There is a global reliance on rice, maize and wheat as a food source, together they comprise nearly 50% of total calorie consumption. Without these crops’ food shortages and some issues of malnutrition would be even wider spread. Despite the obvious positives there are many issues associated with this over reliance.
To continually harvest the same crop on the same land will deplete nutrients in the soil, leading to a quicker build-up of pests and #diseases in turn increasing the need to use fertilisers and pesticides. The cultivation of a single crop in one area, a #monoculture, can cause a limit to the healthy function’s nature can bring to the soil. A lower fallow period results in reduced livestock grazing, again reducing valuable nutrients for the soil and future crops produced, as well as preventing carbon sequestration, the natural process whereby carbon dioxide is removed from the atmosphere. Continuous #cropping also causes the land to dry out, inducing higher temperatures and lower humidity, amplifying the effects of #climate change.
With annual crop production comes dryland salinity, with water tables rising due to these crops limited root system and water dependency timescale. Repairing the salinity of soil is costly and does not guarantee future sustainability of the soil. The use of nitrogen #fertiliser to increase the crop yields is also increasing soil acidity, a major environmental and economic concern. Acidic soils cause significant losses in production with reduced plant growth and nutritive content.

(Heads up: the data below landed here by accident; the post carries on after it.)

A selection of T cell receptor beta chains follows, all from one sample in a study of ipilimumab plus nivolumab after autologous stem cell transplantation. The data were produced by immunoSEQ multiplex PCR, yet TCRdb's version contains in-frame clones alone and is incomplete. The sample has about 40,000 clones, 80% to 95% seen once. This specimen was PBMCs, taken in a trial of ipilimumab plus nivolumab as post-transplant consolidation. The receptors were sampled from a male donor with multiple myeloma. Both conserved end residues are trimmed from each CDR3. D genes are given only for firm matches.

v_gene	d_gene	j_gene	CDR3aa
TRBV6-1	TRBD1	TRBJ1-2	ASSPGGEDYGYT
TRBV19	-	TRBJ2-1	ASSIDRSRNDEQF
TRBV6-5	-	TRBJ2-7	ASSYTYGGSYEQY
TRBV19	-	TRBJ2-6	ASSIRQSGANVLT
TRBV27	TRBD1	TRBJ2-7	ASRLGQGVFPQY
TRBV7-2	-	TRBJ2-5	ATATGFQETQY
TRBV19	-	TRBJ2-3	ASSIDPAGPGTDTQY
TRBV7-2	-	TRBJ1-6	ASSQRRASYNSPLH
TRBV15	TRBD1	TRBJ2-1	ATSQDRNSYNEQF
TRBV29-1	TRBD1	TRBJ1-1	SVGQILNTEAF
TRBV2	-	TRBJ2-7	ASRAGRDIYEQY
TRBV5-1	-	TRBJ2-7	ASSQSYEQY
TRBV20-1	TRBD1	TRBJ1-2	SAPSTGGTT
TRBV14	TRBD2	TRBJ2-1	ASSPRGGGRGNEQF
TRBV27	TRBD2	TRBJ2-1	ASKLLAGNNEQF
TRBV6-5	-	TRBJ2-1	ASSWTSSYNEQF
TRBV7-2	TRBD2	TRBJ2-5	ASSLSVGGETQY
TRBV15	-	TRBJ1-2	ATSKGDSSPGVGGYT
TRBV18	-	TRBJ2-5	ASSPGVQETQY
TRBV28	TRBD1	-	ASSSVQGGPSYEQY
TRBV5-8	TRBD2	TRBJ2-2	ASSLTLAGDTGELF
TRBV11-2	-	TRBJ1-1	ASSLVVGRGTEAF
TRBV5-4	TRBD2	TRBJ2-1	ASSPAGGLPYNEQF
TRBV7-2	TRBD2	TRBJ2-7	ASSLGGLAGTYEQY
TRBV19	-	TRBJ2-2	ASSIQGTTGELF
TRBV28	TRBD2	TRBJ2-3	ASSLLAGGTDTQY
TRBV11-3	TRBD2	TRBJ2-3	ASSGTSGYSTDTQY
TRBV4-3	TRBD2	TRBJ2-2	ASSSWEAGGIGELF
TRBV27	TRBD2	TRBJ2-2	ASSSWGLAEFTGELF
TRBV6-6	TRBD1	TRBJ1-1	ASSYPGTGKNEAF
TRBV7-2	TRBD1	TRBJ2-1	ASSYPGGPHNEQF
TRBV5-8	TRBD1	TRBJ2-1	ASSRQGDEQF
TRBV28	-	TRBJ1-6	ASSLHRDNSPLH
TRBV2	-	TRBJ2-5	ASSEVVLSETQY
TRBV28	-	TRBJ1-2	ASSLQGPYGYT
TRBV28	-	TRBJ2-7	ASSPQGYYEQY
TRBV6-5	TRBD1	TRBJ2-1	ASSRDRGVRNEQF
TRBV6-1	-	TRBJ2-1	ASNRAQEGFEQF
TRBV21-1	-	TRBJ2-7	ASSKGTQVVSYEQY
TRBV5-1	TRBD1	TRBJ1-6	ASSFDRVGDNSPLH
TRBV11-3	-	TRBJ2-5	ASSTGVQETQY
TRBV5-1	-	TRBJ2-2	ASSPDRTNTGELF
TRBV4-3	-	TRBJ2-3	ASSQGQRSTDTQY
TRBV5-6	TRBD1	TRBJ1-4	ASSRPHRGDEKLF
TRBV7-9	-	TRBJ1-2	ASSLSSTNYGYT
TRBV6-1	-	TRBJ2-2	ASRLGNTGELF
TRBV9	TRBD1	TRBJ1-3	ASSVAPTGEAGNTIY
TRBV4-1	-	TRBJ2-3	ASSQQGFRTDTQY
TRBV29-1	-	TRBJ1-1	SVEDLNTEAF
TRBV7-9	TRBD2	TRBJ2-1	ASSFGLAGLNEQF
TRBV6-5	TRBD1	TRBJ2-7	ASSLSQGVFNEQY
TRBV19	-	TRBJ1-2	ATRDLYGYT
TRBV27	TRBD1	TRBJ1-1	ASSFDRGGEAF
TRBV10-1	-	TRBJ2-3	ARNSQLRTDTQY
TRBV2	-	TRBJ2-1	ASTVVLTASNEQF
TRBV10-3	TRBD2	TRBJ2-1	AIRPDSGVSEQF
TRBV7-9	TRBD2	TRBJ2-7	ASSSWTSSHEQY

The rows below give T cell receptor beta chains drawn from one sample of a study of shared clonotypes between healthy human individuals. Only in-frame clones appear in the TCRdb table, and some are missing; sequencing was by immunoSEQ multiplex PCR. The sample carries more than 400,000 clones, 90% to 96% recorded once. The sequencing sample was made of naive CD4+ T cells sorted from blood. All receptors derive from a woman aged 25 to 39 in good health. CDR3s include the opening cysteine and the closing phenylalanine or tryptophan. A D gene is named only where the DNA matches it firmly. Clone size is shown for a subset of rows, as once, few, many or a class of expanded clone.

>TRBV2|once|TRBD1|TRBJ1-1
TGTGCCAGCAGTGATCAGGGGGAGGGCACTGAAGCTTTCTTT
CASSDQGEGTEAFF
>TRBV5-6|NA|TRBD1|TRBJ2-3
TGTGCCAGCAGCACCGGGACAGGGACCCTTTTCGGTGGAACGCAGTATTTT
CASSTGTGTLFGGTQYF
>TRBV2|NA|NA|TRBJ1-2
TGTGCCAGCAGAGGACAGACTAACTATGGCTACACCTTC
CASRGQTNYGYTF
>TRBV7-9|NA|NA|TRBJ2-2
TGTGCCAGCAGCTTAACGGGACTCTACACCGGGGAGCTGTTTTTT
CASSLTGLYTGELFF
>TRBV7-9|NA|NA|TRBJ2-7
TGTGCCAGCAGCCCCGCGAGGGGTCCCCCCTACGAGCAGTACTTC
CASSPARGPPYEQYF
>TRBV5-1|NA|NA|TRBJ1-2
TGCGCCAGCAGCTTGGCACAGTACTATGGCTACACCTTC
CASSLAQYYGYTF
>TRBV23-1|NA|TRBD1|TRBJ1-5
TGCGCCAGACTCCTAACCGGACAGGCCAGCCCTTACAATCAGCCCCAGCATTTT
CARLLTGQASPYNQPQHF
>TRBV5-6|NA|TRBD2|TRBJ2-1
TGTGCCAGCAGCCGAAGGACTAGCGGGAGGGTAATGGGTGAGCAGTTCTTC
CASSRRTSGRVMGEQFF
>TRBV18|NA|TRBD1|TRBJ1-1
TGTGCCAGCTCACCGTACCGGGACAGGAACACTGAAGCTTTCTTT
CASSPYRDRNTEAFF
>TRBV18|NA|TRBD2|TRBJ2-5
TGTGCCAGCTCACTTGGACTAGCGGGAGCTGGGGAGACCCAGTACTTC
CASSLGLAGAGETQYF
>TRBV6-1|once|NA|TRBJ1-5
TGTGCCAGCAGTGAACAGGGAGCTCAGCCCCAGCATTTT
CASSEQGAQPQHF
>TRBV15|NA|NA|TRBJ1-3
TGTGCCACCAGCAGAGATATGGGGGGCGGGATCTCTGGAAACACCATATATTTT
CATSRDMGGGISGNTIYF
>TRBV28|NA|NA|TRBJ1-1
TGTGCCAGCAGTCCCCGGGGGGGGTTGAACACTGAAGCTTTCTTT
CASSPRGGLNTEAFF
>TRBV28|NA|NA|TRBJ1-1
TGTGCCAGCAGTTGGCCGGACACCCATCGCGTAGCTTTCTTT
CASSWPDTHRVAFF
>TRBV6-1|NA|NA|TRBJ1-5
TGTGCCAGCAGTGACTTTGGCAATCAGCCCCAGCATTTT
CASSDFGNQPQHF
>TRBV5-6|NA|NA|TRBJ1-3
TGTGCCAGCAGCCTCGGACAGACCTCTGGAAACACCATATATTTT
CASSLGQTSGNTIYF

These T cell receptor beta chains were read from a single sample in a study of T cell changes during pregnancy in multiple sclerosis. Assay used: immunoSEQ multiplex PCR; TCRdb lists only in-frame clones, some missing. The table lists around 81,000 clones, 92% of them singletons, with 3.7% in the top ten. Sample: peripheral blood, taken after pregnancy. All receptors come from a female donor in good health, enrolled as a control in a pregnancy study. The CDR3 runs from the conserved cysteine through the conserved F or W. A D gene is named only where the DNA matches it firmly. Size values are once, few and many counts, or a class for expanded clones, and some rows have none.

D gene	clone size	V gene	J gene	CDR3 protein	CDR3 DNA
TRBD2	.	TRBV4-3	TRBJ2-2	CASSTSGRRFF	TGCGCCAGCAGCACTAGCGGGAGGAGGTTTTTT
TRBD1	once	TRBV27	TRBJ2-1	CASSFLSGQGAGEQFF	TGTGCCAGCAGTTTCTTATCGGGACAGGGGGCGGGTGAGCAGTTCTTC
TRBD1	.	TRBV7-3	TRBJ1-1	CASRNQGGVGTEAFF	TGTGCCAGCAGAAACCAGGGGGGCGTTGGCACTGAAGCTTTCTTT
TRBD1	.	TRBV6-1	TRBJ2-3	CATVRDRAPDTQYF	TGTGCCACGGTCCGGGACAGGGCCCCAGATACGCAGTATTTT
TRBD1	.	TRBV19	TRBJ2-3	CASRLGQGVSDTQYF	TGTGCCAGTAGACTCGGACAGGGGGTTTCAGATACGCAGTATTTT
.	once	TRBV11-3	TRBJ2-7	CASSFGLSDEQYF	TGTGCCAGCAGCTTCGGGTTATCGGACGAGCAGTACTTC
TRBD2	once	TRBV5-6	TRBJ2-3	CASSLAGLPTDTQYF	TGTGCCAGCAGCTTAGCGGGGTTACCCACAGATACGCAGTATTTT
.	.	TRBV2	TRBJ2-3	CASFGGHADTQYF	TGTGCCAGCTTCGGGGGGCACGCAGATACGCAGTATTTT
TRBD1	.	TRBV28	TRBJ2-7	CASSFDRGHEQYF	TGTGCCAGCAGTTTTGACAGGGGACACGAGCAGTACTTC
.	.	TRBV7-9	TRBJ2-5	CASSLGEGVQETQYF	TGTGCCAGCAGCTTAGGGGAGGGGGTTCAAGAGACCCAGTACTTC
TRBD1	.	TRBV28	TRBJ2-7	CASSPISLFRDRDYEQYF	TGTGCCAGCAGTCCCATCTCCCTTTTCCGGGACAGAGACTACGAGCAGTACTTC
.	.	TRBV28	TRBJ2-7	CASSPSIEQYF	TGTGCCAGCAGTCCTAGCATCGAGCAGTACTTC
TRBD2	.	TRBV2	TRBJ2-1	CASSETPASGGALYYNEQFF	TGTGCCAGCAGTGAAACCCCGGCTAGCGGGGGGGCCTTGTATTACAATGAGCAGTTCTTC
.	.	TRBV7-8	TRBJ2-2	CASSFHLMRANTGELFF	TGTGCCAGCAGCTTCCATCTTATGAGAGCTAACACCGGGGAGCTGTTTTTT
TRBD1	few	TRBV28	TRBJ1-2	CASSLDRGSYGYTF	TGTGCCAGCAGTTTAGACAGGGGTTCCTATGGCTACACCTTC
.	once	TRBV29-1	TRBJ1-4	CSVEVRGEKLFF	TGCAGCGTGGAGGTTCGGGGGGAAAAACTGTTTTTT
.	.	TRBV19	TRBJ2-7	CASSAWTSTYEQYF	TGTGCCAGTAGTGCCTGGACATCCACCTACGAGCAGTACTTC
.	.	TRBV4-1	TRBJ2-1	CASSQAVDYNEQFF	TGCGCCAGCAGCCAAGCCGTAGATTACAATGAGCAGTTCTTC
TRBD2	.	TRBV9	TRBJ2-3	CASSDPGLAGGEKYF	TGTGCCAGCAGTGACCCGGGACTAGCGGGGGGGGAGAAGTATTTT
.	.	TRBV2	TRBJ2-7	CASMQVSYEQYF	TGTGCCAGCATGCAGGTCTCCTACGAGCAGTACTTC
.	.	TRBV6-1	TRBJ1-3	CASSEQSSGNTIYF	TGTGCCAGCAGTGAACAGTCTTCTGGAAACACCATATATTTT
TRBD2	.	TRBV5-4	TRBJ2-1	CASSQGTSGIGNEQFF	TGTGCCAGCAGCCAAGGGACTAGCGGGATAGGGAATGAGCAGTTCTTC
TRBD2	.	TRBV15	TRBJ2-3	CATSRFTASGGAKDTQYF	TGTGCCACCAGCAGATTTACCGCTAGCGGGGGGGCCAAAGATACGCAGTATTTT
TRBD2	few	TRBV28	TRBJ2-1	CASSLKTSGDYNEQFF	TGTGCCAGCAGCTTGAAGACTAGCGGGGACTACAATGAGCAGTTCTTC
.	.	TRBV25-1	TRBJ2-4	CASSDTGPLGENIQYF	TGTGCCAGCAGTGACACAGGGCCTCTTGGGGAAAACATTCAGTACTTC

The increased need for pesticides has led to a rise in agrochemical companies and a reliance on them by farmers, reducing their sovereignty while increasing their debt. One of the most widely used agrochemicals, #glyphosate, impairs long term productivity by seemingly killing soil microbes, as well as contaminating waterways. Worryingly it has also been shown to cause birth defects and tumour growth in amphibians and mammals. It is also under review in the USA as a causative agent for leukaemia.
This dependency on three primary crops has led to severe biodiversity loss, once again compromising agricultural productivity. This combined with increased Co2 induced plant generated sugars, reduced protein and micronutrients can also be problematic when relying on fewer crops. This deficiency in iron, zinc, selenium and magnesium can cause us a variety of health problems. #Obesity is another risk issue with a lack of plant diversity in our diets. Sustainable food supplies are crucial for future prosperity, with thousands of edible plants available it is vital that we look to broaden our diets as much as possible to reap the benefits in both our health and the health of the planet as a whole.